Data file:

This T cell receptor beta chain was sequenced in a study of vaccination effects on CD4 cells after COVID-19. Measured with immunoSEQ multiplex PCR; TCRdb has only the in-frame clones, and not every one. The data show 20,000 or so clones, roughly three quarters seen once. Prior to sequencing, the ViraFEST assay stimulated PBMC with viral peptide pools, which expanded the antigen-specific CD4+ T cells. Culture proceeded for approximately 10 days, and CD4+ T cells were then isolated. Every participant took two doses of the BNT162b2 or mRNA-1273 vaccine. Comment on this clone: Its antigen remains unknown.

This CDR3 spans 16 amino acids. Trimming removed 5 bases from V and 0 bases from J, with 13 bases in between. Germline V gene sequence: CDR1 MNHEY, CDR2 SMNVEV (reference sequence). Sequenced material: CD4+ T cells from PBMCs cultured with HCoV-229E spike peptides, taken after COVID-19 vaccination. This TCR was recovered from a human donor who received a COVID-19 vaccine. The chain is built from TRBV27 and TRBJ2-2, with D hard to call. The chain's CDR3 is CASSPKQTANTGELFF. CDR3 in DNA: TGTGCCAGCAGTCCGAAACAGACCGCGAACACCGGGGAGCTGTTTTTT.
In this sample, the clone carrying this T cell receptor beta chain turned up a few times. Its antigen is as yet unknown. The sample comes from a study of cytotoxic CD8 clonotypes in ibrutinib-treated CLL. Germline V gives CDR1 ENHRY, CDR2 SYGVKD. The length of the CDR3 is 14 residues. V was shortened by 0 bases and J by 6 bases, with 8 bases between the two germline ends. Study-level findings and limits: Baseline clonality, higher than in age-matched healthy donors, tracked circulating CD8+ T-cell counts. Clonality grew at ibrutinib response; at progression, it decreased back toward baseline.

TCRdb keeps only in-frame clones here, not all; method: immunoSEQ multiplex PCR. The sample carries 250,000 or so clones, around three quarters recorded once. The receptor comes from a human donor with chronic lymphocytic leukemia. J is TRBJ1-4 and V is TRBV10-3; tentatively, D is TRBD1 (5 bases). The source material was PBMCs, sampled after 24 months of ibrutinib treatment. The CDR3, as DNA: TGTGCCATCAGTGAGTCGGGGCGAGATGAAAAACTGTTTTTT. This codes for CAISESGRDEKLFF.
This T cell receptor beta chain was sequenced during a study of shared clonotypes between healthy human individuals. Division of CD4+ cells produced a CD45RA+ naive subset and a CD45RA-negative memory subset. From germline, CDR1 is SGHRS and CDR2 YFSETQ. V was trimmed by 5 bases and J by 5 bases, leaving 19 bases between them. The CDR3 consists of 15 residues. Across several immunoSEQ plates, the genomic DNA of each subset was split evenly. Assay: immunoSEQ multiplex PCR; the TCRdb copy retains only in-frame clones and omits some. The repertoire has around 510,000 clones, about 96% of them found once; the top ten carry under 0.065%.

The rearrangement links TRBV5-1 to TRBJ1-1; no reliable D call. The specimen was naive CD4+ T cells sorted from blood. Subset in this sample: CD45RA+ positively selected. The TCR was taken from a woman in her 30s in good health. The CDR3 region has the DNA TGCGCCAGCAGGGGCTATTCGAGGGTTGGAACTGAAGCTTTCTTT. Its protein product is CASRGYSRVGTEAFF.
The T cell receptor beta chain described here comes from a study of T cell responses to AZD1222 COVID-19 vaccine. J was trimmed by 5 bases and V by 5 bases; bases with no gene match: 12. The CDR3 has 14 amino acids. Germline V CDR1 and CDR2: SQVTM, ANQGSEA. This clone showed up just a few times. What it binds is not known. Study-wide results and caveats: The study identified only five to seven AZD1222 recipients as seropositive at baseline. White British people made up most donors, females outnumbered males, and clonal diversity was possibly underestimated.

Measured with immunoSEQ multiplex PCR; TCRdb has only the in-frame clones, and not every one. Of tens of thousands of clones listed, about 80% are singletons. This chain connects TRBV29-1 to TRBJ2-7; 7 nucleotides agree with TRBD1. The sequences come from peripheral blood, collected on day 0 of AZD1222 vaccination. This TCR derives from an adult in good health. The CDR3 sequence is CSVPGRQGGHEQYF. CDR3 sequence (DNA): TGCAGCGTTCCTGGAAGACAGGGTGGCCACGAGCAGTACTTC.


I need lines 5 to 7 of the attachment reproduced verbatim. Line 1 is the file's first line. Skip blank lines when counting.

This T cell receptor beta chain was sequenced during a study of shared clonotypes between healthy human individuals. Division of CD4+ cells produced a CD45RA+ naive subset and a CD45RA-negative memory subset. From germline, CDR1 is SGHRS and CDR2 YFSETQ. V was trimmed by 5 bases and J by 5 bases, leaving 19 bases between them. The CDR3 consists of 15 residues. Across several immunoSEQ plates, the genomic DNA of each subset was split evenly. Assay: immunoSEQ multiplex PCR; the TCRdb copy retains only in-frame clones and omits some. The repertoire has around 510,000 clones, about 96% of them found once; the top ten carry under 0.065%.

The rearrangement links TRBV5-1 to TRBJ1-1; no reliable D call. The specimen was naive CD4+ T cells sorted from blood. Subset in this sample: CD45RA+ positively selected. The TCR was taken from a woman in her 30s in good health. The CDR3 region has the DNA TGCGCCAGCAGGGGCTATTCGAGGGTTGGAACTGAAGCTTTCTTT. Its protein product is CASRGYSRVGTEAFF.
The T cell receptor beta chain described here comes from a study of T cell responses to AZD1222 COVID-19 vaccine. J was trimmed by 5 bases and V by 5 bases; bases with no gene match: 12. The CDR3 has 14 amino acids. Germline V CDR1 and CDR2: SQVTM, ANQGSEA. This clone showed up just a few times. What it binds is not known. Study-wide results and caveats: The study identified only five to seven AZD1222 recipients as seropositive at baseline. White British people made up most donors, females outnumbered males, and clonal diversity was possibly underestimated.